A couple weeks ago I received an email from my friend Huw in London, telling me about a new technique he’s been using in his quest for eternal love. It’s called Listing. He said that physically writing out a list of the qualities you want and don’t want in a partner helps to focus your mind, thus allowing you to hone in on your “target market.” He said that in life we have to dream big, but we also have to be realistic. I said that sounds like the sort of insane, desperate fat girl bullshit one reads in the pages of Cosmopolitan, and where do I sign up?
The thing is, I love lists. They’re pretty much my favorite. I make a To-Do list every morning when I wake up. Admittedly, sometimes it’s not much longer than To Do: Nothing, but still, I get an extreme amount of pleasure in crossing it off. In light of this I asked Huw to send me an example of the list he made, to give me a clear picture of the task at hand (and possibly to steal some of his ideas). His list, however, was total shit. For one the ‘desirable’ column was almost identical to the ‘undesirable’ column, both of which included ‘lesbians’ and ‘pretend lesbians.’ Also number one in the desirable column was ‘easy girls,’ which was an immediate red flag.
Despite his incompetence, I went ahead and made a list of my own. I believe it to be quite good. See below:
1. Boys who look like girls / girls who look like boys
2. Anyone possessing a general air of sickliness / malnourishment / weakness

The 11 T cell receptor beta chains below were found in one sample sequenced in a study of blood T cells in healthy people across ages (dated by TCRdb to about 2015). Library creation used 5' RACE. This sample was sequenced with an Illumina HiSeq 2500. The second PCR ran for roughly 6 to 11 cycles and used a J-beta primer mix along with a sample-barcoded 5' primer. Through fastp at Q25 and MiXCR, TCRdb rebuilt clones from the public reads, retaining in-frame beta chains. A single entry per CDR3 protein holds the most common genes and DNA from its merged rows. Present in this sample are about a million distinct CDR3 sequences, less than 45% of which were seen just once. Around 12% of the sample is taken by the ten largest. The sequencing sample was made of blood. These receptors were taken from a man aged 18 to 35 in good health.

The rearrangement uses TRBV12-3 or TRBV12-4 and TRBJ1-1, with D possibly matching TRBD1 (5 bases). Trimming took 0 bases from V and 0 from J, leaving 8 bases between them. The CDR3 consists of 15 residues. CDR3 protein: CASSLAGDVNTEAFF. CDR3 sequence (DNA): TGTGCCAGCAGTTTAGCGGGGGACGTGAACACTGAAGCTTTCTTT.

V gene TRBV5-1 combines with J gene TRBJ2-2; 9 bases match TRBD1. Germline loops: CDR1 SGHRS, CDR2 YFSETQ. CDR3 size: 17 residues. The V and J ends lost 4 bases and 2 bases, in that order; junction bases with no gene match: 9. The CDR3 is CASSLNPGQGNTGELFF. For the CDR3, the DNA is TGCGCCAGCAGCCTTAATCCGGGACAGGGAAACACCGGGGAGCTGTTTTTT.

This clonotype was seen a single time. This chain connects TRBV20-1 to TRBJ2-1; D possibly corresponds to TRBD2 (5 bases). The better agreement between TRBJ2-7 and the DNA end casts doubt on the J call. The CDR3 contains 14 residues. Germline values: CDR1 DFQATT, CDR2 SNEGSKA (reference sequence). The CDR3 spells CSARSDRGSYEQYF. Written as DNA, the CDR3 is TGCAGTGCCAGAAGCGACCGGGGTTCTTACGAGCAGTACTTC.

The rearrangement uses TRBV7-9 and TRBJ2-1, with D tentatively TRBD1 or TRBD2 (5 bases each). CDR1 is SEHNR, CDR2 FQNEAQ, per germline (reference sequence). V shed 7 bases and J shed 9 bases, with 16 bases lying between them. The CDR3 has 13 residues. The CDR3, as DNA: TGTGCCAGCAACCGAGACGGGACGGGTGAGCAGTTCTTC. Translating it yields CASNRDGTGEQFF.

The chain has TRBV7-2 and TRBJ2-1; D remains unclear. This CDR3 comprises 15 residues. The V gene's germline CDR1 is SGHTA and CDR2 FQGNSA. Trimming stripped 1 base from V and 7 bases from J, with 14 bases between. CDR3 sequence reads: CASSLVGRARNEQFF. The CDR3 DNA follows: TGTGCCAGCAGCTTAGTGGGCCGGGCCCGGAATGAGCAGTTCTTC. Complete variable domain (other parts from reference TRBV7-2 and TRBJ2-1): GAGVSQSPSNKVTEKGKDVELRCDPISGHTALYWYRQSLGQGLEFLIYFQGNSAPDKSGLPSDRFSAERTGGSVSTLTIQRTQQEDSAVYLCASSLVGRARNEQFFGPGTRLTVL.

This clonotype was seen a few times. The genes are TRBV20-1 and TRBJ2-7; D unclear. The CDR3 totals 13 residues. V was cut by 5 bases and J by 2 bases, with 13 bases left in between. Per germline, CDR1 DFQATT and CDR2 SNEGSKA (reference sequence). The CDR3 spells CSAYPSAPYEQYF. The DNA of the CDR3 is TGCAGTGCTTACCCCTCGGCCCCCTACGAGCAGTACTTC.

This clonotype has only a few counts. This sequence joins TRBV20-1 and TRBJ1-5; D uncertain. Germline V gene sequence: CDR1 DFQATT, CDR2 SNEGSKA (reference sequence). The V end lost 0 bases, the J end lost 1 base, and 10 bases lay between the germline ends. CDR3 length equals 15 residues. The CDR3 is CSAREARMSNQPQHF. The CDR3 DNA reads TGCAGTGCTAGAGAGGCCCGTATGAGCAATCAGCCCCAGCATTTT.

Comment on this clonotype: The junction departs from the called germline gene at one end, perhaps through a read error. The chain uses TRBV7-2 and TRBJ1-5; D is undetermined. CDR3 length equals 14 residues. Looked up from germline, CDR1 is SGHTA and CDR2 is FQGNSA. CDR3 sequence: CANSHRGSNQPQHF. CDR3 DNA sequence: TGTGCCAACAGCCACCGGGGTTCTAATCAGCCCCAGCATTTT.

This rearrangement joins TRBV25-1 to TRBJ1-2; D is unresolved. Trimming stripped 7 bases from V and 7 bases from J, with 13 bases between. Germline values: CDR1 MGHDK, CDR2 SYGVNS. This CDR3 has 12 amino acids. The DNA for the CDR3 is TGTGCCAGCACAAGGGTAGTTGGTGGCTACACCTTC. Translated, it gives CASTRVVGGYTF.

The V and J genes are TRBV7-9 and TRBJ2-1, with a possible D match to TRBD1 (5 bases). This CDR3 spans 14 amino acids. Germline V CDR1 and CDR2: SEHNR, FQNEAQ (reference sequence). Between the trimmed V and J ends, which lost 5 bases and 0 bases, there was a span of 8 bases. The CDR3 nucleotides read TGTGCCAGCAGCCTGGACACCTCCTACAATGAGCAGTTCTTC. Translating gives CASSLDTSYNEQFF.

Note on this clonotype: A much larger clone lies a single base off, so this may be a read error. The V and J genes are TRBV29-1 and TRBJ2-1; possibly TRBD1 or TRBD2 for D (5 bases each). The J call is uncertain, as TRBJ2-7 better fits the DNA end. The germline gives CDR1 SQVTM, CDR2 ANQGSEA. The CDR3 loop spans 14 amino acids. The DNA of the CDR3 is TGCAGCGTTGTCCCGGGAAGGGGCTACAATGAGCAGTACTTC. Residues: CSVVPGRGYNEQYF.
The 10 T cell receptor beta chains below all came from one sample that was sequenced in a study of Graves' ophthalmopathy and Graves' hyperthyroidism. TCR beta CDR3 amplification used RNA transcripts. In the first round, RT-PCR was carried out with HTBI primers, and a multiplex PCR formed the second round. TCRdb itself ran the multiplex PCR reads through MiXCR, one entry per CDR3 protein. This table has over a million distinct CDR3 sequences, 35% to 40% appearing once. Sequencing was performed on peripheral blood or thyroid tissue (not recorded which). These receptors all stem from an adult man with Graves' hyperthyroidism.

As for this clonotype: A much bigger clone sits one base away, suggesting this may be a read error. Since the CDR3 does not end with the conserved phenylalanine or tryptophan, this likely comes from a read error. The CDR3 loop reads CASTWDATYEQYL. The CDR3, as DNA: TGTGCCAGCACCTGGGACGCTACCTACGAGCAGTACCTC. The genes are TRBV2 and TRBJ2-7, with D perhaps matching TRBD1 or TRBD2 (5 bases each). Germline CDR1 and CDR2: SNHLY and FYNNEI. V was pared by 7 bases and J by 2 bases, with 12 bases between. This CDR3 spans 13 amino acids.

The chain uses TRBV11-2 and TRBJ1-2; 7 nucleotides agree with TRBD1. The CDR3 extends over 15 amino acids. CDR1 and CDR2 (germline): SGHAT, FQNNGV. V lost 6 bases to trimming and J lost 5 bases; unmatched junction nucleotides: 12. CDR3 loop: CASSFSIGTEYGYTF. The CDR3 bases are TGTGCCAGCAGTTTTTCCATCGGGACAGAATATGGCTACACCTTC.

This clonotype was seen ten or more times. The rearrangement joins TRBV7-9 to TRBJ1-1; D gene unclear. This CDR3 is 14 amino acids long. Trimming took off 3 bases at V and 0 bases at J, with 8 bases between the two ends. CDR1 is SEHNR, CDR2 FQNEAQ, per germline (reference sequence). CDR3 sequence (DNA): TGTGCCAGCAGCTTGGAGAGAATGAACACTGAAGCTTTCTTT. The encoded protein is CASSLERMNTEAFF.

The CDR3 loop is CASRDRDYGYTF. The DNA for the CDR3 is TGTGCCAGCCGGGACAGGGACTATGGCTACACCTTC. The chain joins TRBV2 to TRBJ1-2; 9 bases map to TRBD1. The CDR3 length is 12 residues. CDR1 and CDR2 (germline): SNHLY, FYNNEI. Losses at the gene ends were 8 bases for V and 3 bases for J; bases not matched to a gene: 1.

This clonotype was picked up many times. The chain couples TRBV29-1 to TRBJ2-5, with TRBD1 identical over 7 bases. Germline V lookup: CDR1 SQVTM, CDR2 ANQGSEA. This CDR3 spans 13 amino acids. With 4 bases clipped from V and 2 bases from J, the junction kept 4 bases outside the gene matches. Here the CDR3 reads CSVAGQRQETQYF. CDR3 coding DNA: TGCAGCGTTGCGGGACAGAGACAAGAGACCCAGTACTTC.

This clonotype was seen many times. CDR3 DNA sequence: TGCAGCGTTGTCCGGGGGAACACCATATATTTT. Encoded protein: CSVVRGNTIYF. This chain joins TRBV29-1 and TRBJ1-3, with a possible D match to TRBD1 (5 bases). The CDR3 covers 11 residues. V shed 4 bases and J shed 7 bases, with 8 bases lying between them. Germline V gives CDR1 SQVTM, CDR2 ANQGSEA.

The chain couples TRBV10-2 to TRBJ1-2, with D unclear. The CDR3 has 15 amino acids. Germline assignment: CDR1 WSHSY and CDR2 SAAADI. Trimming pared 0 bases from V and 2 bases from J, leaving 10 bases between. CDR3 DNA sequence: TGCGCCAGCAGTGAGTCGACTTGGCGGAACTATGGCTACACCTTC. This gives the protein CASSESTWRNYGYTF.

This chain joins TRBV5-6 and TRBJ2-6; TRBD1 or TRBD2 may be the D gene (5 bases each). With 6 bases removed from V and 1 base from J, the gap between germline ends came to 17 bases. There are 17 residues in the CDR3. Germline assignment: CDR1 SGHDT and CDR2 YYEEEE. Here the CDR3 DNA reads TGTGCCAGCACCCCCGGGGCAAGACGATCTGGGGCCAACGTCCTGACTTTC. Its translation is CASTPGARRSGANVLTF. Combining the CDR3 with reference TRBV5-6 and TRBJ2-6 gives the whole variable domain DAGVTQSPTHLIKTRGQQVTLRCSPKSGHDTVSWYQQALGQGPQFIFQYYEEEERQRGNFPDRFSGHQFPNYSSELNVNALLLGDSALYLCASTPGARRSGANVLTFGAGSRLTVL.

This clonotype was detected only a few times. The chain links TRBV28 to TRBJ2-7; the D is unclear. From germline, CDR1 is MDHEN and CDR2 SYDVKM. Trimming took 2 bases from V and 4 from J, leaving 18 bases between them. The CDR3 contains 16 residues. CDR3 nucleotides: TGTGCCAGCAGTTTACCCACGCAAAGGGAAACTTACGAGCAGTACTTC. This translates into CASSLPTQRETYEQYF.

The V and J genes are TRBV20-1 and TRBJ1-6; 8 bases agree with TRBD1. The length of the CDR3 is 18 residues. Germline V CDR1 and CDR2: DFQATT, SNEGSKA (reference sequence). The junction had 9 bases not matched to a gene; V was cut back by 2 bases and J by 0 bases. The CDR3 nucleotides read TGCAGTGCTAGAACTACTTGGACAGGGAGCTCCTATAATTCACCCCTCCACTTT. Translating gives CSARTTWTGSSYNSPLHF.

3. Boys that are too young for me
4. Bisexuals (I’m going to pretend they exist for the sake of this list)
5. Salad lovers
6. Sex addicts
7. Self-destructive tendencies
8. People of immeasurable brilliance
9. People that smell a little bit but not too much
10. People I haven’t slept with
1. People I’ve already slept with
2. People not on Facebook (thus I can not stalk)
3. Muscles (ick)
5. People with “real” jobs
7. I can’t think of anything else
After completing my list I immediately felt like I understood myself better. There it was: everything I ever wanted spelled out right in front of me. Nothing necessarily monumental happened. A naked Louis Garrel did not fall through my ceiling onto my lap. But I felt like someone who knew what she wanted. I felt powerful.
A few days later, after hours of sitting at my desk, working (and by “working” I mean masturbating all day which I’ve somehow convinced myself is a valid occupation), I decided I needed a break. I put on my $10 thrift store wedding dress and walked to the apartment building of Hamilton Morris—a Vice drug columnist who I internet stalked while in London and wrote creepy blog posts about but who I’d never actually met—with a sign that said HI, I’VE BEEN JERKING OFF THINKING ABOUT YOU SINCE 2008. On the walk there I briefly contemplated whether this was perhaps too much, but quickly decided that no, it’s in fact just a really normal, not-at-all-disturbing way of introducing yourself to someone. In fact, you should all try it. (Not being ugly helps.) I then sat on his doorstep waiting for him for the next five hours. When he finally arrived I was so delirious from having been out in the sun for so long without food or water, wearing a deathly hot polyester wedding dress, that I wasn’t sure if it was really him or just an extremely lifelike mirage.
He appeared confused, then bent down and started speaking at me slowly. I’m not sure what he said; I wasn’t really listening. I was too overwhelmed with the sudden desire to put my head under his T-shirt and stay there forever.
“I think we may have met in a past life,” he said after a long pause. “You think it’s possible?”
I said no but I really meant yes.